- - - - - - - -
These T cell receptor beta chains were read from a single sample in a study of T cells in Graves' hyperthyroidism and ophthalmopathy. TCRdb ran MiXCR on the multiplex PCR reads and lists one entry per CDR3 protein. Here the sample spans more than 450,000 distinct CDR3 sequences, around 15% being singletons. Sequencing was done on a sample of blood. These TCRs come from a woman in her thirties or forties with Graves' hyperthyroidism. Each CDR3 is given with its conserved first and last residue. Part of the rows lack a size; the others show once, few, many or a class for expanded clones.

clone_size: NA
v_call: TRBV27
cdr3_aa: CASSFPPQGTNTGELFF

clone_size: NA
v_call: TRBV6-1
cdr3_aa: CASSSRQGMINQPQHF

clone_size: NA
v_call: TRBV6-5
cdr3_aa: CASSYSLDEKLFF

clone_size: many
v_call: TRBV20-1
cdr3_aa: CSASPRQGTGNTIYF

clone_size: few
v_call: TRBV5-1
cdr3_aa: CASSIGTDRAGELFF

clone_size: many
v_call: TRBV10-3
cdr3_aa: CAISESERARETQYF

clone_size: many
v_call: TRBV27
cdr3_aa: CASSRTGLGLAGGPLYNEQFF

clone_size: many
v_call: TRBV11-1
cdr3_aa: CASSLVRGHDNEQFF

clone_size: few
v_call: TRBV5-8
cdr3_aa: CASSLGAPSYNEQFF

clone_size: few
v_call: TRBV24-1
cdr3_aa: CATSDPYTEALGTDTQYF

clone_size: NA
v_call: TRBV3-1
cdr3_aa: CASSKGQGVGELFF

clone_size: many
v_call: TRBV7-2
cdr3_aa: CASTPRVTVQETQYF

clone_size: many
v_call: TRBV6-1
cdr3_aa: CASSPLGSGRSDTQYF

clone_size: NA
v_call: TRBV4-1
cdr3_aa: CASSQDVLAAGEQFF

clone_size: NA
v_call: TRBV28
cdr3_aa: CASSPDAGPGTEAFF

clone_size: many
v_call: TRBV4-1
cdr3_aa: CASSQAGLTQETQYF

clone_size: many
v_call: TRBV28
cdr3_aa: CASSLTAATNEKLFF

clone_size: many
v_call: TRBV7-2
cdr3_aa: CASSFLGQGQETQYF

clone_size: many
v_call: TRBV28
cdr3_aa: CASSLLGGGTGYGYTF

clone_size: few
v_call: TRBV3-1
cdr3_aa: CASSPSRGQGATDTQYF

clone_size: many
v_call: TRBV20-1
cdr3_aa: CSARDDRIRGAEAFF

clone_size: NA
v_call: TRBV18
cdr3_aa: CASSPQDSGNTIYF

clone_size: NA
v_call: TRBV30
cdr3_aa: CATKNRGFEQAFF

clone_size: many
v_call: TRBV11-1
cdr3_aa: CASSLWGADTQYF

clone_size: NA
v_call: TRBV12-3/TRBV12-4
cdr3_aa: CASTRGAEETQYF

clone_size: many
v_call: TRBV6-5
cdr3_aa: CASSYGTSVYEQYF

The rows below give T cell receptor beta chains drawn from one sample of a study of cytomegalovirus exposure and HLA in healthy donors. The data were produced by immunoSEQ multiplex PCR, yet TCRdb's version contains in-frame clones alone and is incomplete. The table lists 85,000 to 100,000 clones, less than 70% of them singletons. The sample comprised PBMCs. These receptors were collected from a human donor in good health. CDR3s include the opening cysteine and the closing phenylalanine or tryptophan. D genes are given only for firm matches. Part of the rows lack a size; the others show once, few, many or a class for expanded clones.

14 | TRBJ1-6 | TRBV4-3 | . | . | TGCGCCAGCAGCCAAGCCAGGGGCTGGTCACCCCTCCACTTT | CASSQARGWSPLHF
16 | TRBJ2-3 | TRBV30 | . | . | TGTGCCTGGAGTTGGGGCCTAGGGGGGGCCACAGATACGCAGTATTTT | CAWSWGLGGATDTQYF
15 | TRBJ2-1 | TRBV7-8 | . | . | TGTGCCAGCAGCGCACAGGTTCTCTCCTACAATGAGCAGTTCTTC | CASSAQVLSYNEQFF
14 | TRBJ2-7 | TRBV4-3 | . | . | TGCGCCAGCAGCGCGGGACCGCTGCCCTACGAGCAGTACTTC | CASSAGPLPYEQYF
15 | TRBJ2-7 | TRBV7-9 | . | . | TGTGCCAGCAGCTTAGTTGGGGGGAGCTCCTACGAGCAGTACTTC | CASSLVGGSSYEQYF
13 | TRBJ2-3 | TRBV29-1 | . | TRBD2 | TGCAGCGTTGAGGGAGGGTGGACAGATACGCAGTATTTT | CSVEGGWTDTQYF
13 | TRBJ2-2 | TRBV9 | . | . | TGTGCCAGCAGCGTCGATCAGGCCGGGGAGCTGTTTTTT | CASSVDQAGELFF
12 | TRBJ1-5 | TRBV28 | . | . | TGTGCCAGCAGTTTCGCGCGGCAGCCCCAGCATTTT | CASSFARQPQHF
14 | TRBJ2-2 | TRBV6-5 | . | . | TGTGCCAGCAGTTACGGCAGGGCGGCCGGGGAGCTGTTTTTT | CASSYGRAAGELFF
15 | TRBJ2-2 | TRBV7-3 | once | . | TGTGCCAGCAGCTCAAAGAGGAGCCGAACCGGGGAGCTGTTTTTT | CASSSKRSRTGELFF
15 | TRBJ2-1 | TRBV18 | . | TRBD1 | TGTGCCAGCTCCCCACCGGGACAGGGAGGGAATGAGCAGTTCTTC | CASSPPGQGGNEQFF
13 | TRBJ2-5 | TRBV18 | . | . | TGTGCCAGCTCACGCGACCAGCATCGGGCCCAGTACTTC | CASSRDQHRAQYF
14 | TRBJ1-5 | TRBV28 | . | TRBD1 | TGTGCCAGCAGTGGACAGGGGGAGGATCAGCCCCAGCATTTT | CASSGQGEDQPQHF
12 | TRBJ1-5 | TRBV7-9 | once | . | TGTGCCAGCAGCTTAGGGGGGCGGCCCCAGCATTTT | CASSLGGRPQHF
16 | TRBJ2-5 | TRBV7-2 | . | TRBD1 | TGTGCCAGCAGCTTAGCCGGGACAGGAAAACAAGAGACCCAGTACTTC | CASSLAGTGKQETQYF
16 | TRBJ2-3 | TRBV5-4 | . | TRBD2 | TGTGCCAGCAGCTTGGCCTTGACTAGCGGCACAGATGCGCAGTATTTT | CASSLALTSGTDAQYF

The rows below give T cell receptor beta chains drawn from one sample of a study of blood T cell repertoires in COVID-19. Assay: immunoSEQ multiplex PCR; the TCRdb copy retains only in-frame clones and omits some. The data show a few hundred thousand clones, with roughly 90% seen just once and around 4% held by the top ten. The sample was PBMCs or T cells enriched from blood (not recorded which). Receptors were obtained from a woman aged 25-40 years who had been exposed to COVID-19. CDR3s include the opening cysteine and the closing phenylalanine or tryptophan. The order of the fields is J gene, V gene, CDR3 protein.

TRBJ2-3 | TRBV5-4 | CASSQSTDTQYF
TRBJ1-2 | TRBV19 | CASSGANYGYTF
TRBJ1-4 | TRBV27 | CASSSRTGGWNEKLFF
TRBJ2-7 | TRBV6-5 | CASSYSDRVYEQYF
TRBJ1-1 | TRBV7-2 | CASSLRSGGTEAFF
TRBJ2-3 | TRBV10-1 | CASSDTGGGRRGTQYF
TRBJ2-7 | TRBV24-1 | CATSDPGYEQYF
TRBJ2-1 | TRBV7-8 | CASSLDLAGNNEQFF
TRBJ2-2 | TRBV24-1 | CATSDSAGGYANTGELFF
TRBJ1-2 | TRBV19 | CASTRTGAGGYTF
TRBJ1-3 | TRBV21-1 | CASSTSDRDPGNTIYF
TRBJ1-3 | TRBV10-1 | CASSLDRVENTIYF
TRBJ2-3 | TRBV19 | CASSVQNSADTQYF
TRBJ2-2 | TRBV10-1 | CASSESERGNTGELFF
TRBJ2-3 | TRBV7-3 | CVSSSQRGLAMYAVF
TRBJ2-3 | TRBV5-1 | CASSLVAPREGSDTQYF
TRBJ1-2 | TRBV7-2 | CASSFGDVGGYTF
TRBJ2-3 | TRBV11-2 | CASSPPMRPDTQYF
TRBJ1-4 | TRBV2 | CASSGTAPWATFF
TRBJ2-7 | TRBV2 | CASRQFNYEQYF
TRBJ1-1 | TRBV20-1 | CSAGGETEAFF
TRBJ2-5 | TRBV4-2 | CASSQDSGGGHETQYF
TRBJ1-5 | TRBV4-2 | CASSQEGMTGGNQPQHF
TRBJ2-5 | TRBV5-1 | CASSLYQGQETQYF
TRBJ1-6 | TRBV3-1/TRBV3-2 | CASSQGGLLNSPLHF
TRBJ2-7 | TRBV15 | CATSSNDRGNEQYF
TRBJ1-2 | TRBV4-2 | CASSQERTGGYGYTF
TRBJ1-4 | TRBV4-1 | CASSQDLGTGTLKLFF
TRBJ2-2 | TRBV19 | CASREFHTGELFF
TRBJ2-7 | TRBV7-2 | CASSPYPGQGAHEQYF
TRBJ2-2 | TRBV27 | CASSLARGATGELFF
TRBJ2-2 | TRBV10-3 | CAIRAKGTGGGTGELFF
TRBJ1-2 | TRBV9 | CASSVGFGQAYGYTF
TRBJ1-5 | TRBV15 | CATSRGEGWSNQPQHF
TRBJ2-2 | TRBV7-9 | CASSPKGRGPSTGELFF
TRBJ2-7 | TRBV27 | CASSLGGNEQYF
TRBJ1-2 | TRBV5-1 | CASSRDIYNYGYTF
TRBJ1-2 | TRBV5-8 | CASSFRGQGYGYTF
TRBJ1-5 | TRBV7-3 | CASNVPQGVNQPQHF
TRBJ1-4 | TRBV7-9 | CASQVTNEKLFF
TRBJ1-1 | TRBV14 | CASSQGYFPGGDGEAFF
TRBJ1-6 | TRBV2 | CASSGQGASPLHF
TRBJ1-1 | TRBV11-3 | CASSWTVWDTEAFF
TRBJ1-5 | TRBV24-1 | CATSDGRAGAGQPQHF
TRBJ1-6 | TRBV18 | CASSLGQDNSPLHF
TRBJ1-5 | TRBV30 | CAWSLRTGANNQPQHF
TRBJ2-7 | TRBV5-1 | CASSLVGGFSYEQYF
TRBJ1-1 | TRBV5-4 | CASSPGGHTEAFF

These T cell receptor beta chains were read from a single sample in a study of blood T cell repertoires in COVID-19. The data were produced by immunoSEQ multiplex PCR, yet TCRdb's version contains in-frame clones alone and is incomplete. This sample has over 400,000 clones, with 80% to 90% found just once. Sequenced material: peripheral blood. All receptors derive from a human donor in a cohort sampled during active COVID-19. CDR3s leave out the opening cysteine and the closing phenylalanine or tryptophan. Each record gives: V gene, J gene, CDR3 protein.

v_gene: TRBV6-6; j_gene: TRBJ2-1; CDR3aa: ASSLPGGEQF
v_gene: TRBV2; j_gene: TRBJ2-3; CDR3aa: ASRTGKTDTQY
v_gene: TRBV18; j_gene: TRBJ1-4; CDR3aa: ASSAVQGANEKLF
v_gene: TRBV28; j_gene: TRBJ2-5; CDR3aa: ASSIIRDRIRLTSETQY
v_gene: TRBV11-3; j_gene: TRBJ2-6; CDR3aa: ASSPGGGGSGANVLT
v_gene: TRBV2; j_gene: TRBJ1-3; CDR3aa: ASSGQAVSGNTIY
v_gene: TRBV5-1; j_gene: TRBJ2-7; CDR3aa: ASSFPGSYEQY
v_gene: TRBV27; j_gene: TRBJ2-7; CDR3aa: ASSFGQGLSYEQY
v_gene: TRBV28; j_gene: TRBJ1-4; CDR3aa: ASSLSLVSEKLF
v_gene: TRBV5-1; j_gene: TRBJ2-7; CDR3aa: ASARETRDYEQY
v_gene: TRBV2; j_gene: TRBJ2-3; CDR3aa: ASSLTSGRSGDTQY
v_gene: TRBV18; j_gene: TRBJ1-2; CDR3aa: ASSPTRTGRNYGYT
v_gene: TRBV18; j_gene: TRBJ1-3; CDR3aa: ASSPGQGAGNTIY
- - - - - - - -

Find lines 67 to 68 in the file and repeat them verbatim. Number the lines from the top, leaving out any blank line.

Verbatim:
cdr3_aa: CASSPQDSGNTIYF

clone_size: NA